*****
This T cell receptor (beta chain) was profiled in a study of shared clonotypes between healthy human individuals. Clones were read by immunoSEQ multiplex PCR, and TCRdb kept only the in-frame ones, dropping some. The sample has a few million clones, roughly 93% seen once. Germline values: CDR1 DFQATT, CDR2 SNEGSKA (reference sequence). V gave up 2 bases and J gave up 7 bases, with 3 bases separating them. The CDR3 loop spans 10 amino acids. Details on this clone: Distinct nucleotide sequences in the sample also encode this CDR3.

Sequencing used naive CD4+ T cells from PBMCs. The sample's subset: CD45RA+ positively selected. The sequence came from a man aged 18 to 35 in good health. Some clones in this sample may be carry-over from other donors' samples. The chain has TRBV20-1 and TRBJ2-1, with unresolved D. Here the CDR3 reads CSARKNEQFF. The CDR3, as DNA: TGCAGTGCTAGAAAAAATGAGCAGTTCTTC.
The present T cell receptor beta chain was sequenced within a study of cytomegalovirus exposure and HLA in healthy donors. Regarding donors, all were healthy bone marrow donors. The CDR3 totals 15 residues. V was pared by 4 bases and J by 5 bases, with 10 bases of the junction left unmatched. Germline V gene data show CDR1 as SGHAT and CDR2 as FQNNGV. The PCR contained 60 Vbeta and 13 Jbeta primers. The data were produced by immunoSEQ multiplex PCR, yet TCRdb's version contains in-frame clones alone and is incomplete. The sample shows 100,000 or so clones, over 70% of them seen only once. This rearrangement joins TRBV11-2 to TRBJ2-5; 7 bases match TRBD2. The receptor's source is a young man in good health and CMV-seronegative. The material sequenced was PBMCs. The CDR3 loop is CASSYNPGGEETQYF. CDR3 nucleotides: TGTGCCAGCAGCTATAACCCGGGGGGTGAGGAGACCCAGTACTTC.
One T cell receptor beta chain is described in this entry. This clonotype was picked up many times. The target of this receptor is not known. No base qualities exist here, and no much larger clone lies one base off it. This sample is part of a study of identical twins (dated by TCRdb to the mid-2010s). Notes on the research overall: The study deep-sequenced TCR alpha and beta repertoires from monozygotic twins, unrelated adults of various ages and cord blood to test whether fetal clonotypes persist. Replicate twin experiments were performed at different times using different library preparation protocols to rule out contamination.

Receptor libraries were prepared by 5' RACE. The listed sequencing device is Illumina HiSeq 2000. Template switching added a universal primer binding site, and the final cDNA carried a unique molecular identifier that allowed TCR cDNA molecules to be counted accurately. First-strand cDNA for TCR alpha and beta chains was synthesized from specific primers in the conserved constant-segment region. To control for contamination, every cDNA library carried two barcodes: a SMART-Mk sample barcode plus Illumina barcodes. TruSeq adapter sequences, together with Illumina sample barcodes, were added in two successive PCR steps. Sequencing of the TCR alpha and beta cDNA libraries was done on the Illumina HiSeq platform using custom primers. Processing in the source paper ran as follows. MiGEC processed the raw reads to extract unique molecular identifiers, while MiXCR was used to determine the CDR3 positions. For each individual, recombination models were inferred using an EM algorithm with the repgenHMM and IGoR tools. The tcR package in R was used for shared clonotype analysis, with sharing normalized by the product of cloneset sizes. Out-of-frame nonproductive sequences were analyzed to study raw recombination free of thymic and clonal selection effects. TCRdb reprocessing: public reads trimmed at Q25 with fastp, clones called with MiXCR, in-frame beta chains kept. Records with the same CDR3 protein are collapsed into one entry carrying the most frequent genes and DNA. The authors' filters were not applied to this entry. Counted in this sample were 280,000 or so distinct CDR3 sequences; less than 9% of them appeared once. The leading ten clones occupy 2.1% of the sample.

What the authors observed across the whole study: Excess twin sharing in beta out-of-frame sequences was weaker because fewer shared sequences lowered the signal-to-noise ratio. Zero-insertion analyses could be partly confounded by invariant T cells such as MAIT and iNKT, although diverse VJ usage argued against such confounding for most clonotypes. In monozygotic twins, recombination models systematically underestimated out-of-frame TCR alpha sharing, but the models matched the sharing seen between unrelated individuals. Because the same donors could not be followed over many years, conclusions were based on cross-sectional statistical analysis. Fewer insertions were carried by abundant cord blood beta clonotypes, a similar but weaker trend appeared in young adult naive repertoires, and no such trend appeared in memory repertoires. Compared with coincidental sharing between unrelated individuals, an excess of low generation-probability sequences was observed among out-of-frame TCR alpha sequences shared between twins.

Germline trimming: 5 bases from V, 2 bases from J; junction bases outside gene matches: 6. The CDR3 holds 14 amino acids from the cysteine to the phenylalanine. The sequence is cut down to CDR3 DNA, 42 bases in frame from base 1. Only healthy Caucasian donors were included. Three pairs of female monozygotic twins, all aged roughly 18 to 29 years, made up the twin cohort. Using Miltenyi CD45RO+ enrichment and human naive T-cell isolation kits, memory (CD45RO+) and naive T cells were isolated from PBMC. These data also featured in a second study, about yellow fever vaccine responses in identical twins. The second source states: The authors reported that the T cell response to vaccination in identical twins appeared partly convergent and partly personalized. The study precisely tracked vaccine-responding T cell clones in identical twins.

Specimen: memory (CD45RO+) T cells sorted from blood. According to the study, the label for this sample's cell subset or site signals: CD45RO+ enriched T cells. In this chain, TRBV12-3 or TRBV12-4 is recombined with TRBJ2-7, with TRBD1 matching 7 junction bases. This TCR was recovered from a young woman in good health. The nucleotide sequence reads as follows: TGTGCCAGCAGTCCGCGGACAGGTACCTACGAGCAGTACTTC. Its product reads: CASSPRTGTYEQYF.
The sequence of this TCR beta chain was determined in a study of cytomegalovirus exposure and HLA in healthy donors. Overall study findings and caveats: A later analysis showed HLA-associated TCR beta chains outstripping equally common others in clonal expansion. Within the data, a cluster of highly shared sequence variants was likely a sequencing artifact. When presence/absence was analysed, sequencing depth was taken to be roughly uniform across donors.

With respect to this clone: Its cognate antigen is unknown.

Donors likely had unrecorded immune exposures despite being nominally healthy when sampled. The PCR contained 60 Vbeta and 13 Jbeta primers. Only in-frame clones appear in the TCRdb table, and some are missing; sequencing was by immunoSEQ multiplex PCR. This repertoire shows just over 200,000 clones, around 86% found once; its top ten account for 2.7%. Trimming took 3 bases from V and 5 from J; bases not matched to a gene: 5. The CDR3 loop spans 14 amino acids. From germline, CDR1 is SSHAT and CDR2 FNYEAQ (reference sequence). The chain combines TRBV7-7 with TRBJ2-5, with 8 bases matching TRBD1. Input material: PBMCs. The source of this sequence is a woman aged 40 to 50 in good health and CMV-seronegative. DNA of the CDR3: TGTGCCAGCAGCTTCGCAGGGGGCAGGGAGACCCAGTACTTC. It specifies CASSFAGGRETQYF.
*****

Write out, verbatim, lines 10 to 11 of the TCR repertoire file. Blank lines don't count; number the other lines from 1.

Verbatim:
With respect to this clone: Its cognate antigen is unknown.

Donors likely had unrecorded immune exposures despite being nominally healthy when sampled. The PCR contained 60 Vbeta and 13 Jbeta primers. Only in-frame clones appear in the TCRdb table, and some are missing; sequencing was by immunoSEQ multiplex PCR. This repertoire shows just over 200,000 clones, around 86% found once; its top ten account for 2.7%. Trimming took 3 bases from V and 5 from J; bases not matched to a gene: 5. The CDR3 loop spans 14 amino acids. From germline, CDR1 is SSHAT and CDR2 FNYEAQ (reference sequence). The chain combines TRBV7-7 with TRBJ2-5, with 8 bases matching TRBD1. Input material: PBMCs. The source of this sequence is a woman aged 40 to 50 in good health and CMV-seronegative. DNA of the CDR3: TGTGCCAGCAGCTTCGCAGGGGGCAGGGAGACCCAGTACTTC. It specifies CASSFAGGRETQYF.